Indonesian president worried by growing religious intolerance
Indonesia’s President Susilo Bambang Yudhoyono said he was concerned by growing religious intolerance in the country with world’s largest Muslim population, which many analysts say his administration has failed to contain.
Indonesia has recently seen a series of increasingly violent attacks on religious minorities like Christians, Shia Muslims and members of Ahmadiyah, a small Islamic sect which is considered heretical by mainstream Muslims.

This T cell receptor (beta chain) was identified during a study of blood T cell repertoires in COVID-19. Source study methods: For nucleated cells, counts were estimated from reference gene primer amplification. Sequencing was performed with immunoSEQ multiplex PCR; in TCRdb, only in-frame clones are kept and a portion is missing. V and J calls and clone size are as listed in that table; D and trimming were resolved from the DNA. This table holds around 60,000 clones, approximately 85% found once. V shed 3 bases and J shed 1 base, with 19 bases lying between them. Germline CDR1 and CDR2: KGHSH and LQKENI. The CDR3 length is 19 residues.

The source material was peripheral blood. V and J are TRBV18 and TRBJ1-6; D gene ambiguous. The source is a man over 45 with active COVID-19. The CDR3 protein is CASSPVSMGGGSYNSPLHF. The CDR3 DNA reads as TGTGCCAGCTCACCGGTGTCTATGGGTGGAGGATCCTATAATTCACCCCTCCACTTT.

“I am very concerned about the continuing incidents of intolerance and communal conflict we see, which are often violent,” Yudhoyono said in an annual address to parliament.
“We should always be able to prevent these if we prioritize dialogue and if the country’s leaders, in government and religious institutions, take collective responsibility.”
Yudhoyono, in office since 2004 and whose current term ends next year, has been criticized for failing to defend the rights of religious minorities.
“President Yudhoyono seems to say all the right words. But he does not talk about legal discrimination that his administration had created over the last nine years,” Andreas Harsono, Indonesia director for Human Rights Watch, told Reuters in an email.